Chappell was sentenced to 19 years in federal prison in 2003, which the court reduced to 13 years in 2011, due in part to changes made in the federal sentencing guidelines by the Fair Sentencing Act of 2010, which changed mandatory minimum sentences and weight criteria for crack cocaine possession.
In his motion to end his five-year sentence of federal probation, Chappell argued that he had spoken to more than 5,000 children within the Fort Worth school district to steer them in the right directions and had helped two girls start a nonprofit to help feed the homeless.
Chappell also noted that the terms of his probation made it difficult to promptly answer calls of help from others in the community who were seeking his assistance and advice.
U.S. District Judge John McBryde, who reviewed the motion to end Chappell’s federal probationary period, denied it. McBryde wrote in his order that he believed that probation was a helpful factor in what he characterized as Chappell’s “excellent progress.”
“The court has concluded that he should serve at least 30 months of his 60-month term of supervised release before serious consideration is given to early termination,” McBryde’s order stated.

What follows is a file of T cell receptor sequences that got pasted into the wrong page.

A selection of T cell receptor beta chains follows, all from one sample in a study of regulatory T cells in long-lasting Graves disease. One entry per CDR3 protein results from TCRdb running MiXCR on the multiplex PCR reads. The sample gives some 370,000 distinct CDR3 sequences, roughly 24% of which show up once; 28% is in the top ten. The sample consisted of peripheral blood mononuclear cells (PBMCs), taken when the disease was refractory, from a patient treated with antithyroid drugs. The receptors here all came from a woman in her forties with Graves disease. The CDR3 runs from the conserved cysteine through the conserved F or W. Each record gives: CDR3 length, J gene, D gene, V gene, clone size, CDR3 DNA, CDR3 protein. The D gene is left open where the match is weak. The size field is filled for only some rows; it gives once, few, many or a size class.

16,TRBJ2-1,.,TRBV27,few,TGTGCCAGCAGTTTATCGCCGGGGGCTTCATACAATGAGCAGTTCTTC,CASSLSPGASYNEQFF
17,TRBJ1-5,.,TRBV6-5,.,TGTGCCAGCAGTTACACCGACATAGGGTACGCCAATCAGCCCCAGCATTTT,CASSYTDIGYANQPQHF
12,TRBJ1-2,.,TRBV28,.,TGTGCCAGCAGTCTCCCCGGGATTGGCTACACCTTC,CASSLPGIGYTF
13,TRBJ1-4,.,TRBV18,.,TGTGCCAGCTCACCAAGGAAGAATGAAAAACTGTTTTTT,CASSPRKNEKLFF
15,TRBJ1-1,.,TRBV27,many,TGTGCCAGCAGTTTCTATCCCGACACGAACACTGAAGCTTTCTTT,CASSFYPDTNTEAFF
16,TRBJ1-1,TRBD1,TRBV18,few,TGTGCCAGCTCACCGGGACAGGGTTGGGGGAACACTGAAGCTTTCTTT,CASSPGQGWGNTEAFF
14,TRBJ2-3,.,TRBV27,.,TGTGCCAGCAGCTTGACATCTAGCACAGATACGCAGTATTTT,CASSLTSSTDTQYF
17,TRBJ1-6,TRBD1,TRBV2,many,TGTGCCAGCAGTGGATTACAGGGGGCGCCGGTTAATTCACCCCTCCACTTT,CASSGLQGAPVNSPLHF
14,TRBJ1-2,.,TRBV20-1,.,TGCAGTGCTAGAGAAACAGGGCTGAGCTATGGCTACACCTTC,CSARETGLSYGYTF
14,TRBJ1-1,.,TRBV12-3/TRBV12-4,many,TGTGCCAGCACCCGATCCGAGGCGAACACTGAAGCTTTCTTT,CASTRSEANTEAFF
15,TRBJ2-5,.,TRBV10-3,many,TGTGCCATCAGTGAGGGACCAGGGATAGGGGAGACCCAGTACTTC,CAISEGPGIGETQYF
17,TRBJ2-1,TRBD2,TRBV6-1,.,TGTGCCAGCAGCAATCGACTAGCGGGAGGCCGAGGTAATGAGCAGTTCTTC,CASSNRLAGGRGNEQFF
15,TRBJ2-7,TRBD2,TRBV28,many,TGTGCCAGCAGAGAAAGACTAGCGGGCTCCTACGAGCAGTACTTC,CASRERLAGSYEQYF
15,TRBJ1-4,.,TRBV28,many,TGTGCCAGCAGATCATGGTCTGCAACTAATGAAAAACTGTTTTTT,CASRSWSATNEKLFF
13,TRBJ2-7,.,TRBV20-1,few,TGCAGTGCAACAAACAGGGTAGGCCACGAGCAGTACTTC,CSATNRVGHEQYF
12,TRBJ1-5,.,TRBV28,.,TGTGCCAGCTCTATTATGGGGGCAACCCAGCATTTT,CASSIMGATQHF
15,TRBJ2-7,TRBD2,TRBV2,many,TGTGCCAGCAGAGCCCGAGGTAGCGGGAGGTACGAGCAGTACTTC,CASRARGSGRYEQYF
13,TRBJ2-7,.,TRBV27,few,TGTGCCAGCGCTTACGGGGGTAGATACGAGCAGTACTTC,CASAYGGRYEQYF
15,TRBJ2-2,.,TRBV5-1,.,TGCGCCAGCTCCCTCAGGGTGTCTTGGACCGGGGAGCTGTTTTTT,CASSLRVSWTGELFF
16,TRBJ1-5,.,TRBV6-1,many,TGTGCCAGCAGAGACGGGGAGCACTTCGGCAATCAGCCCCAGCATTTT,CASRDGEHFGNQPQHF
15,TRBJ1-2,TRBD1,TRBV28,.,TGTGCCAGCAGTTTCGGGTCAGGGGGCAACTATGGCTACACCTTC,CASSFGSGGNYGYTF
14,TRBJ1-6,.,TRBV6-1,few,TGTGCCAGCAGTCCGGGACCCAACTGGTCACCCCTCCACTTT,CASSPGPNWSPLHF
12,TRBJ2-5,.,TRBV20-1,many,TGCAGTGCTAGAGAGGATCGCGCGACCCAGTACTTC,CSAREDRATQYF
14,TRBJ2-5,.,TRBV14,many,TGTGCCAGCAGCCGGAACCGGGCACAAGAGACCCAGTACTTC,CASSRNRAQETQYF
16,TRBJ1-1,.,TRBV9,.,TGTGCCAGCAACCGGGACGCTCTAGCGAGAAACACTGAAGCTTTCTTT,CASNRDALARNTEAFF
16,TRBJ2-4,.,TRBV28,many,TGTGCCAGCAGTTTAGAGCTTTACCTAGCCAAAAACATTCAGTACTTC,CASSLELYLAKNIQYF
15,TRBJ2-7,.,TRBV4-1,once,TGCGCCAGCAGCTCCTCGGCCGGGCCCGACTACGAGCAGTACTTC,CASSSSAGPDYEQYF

During his period of federal incarceration Chappell took more than 30 different courses, including two courses in Mandarin Chinese, paralegal training and he also taught several courses, Chappell’s motion for sentence reduction stated.
Chappell led negotiations while in Tarrant County Jail that resulted in a gang truce in Fort Worth as well as assisted the Texas Chamber of Commerce in creating a gang intervention program, the motion stated.
Chappell also argued in his motion that he did not make, sell, or distribute drugs to anyone, nor was he under investigation at the time of his arrest.
So many of the people he has known graduate through the levels of incarceration, first juvenile detention, and then jail, and then state prison and finally federal prison, Chappell said. And when they are released from incarceration, they are returned to the same set of circumstances they left many years ago, Chappell said.
“Poverty creates a whole different governing body of laws,” Chappell explained. “Self-preservation is the first law of nature. I gotta eat. I gotta turn some lights on. This is why huggin’ the block or sellin’ dope is so appealing to some people who are in poverty. There seems no realistic way out of their condition. Other than their homeboy, standin’ on the corner. He seems to be doin’ pretty well. At least he’s respected. He’s sellin’ dope.”